On April 21, 2016, Brown sued the IRS again, and added as defendants the Department of Justice, the District Court and the Sixth Circuit. (Doc. 1.) He amended his complaint on May 4, 2016. (Doc. 2.) Construed liberally, the amended complaint seeks compensatory damages of $2 million for the following actions of the IRS: (a) “intentionally chang[ing] [his] erroneous non rebate misapplied estimated tax payment refund and ma[king] it a rebate-overstatement estimated tax payment refund;” (b) failing to issue a notice of deficiency, which it should have done had the IRS properly characterized his refund; and (c) declining to allow him a hearing after he filed his administrative claims in May 2015, “based on a fraudulent statement.” (Id.) These actions, according to Brown, constituted fraud, fraudulent concealment, false statements, conspiracy to violate Brown's due process rights, retaliation, threatening, and violations of Brown's First, Fifth, and Fourteenth Amendments to the United States Constitution.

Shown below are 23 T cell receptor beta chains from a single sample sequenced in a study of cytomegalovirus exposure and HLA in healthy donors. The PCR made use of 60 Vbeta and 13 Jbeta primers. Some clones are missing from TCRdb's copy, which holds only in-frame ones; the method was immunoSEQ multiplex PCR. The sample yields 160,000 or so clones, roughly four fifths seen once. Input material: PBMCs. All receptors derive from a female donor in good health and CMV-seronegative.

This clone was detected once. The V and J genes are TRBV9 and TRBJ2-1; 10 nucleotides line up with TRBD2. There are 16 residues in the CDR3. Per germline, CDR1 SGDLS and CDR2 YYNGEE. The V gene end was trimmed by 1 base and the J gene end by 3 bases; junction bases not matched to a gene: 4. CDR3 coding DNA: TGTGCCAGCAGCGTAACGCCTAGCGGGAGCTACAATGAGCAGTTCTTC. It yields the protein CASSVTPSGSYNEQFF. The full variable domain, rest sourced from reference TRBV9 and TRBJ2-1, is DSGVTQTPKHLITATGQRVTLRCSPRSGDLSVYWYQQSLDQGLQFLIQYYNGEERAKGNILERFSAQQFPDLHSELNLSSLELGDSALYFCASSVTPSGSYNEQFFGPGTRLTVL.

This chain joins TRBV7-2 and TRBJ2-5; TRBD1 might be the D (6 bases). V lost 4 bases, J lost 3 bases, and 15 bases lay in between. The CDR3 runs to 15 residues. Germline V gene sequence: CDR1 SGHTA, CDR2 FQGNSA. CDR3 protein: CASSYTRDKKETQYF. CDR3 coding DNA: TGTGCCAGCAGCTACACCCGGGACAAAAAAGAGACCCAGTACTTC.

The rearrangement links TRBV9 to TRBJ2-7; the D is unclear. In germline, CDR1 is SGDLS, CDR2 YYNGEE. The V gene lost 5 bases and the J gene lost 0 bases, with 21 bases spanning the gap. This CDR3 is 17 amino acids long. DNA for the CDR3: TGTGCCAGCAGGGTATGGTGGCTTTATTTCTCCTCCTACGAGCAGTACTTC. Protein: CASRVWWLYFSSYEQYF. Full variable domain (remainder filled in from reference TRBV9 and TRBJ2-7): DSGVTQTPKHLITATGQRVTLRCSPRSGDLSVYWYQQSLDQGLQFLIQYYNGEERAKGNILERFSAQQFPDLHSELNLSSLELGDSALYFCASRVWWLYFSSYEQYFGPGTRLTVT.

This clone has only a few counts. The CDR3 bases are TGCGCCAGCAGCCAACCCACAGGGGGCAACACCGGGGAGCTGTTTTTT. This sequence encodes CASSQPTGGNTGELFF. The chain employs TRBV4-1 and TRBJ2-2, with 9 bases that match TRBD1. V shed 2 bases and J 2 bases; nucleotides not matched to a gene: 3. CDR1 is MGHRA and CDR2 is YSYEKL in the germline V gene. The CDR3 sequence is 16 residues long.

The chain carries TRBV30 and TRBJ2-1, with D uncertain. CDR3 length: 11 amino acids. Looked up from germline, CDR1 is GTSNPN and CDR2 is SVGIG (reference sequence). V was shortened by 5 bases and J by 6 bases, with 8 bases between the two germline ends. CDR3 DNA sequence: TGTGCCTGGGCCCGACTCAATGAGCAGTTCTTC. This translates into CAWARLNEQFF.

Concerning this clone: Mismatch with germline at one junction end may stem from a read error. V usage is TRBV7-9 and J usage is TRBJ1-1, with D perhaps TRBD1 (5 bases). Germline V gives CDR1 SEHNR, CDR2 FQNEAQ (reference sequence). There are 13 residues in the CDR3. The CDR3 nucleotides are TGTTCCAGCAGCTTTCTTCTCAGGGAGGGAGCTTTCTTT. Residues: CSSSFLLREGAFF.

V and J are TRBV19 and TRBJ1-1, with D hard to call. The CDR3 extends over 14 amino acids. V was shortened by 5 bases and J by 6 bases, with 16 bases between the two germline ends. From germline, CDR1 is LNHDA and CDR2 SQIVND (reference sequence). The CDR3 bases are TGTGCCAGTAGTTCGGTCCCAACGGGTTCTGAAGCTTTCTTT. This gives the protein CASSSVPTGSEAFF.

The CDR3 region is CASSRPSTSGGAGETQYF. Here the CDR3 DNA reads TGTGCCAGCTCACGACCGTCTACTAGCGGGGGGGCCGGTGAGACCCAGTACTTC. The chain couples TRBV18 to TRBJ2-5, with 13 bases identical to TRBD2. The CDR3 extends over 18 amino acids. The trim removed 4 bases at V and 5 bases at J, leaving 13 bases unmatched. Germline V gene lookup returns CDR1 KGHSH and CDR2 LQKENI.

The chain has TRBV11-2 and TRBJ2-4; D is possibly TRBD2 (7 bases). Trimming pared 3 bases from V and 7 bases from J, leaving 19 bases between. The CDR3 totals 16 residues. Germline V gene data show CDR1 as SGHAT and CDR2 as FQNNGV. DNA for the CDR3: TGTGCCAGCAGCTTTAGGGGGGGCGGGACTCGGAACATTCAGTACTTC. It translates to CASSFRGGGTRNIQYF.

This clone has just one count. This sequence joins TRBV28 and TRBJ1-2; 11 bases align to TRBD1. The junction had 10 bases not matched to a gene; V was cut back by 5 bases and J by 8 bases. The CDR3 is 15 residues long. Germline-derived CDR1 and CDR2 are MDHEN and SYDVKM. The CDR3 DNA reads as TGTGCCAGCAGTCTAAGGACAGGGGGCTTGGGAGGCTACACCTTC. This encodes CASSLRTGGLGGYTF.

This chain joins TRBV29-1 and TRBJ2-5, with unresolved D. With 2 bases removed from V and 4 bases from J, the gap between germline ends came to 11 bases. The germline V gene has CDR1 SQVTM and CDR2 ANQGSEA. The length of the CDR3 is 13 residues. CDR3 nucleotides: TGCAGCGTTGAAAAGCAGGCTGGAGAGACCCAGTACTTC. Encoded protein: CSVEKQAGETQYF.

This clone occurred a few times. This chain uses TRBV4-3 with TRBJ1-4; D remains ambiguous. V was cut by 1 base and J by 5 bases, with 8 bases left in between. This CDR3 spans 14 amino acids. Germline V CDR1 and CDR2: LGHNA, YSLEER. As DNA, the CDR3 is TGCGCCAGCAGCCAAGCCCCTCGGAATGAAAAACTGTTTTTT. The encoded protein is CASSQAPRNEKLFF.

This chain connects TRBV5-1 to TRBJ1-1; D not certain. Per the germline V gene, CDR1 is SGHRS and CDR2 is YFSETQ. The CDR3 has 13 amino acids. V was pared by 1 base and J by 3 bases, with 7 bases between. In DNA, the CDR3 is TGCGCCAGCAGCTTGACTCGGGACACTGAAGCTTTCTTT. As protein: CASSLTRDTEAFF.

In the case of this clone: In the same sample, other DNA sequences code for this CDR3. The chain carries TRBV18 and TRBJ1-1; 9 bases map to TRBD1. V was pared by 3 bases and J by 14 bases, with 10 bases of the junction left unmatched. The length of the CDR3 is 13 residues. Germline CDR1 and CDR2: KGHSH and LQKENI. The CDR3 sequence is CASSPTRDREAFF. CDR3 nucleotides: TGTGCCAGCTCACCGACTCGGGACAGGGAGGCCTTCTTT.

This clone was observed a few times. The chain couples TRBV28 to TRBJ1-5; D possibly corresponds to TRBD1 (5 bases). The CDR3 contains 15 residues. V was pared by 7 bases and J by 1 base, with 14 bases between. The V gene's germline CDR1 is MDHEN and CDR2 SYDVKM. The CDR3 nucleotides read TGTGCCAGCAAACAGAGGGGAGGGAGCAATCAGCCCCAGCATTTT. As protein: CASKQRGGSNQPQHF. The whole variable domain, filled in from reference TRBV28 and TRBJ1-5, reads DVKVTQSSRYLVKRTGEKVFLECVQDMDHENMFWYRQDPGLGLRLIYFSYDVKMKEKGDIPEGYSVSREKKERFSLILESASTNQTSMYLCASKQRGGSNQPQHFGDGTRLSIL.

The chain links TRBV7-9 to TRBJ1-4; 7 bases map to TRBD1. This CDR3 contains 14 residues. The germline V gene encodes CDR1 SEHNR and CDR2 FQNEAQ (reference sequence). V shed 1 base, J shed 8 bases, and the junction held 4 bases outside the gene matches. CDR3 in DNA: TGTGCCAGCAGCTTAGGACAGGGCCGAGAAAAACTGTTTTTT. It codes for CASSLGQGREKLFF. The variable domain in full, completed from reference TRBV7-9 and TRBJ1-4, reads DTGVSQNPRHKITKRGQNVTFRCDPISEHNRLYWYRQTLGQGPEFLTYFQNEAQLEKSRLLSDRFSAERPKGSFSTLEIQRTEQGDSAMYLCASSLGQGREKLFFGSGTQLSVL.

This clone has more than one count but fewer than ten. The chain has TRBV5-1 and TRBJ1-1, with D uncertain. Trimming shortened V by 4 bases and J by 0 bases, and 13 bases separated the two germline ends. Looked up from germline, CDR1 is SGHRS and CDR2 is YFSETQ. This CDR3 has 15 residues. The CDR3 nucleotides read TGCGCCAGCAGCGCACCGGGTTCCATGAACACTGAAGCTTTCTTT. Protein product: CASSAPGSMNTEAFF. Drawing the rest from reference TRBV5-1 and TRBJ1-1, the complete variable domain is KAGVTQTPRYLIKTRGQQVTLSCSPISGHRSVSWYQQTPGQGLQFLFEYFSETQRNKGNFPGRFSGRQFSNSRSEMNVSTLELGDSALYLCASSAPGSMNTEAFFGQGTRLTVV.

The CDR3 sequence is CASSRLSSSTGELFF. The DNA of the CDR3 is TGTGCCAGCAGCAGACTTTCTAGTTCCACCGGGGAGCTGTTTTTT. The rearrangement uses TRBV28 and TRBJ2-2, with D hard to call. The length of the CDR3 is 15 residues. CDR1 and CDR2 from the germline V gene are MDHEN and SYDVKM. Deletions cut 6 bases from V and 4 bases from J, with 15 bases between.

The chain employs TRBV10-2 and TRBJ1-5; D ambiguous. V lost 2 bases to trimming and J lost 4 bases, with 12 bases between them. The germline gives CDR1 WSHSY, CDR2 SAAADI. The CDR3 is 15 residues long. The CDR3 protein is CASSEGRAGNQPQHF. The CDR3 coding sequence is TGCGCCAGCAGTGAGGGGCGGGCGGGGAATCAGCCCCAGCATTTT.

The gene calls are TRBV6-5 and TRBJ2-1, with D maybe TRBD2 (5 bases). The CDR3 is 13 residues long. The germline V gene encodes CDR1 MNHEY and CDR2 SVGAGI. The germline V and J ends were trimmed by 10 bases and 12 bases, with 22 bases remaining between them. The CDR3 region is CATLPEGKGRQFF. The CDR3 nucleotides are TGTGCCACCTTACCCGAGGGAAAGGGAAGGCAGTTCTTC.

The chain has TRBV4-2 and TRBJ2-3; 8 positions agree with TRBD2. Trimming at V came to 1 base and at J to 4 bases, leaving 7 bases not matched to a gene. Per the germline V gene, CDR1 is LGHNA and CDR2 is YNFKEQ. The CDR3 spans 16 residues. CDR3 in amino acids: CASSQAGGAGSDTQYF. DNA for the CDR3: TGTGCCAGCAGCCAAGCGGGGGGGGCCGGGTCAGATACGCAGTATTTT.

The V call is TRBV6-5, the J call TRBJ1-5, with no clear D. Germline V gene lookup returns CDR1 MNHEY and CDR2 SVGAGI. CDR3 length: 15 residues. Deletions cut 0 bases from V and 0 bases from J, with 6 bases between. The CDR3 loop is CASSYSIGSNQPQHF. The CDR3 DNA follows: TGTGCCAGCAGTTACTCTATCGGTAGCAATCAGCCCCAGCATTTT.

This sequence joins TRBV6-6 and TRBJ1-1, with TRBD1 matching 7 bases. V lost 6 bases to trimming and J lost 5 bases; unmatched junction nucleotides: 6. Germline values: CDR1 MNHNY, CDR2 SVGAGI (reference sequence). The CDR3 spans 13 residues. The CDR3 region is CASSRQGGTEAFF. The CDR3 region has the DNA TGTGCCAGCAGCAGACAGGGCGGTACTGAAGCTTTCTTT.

As for the additional defendants, he does not appear to state any causes of action. Rather, he criticizes this Court for dismissing his claims on statute of limitations grounds, and he criticizes the Sixth Circuit for declining to allow him to proceed in forma pauperis because his appeal had no basis in law or fact. (Doc. 2 at 3-4.)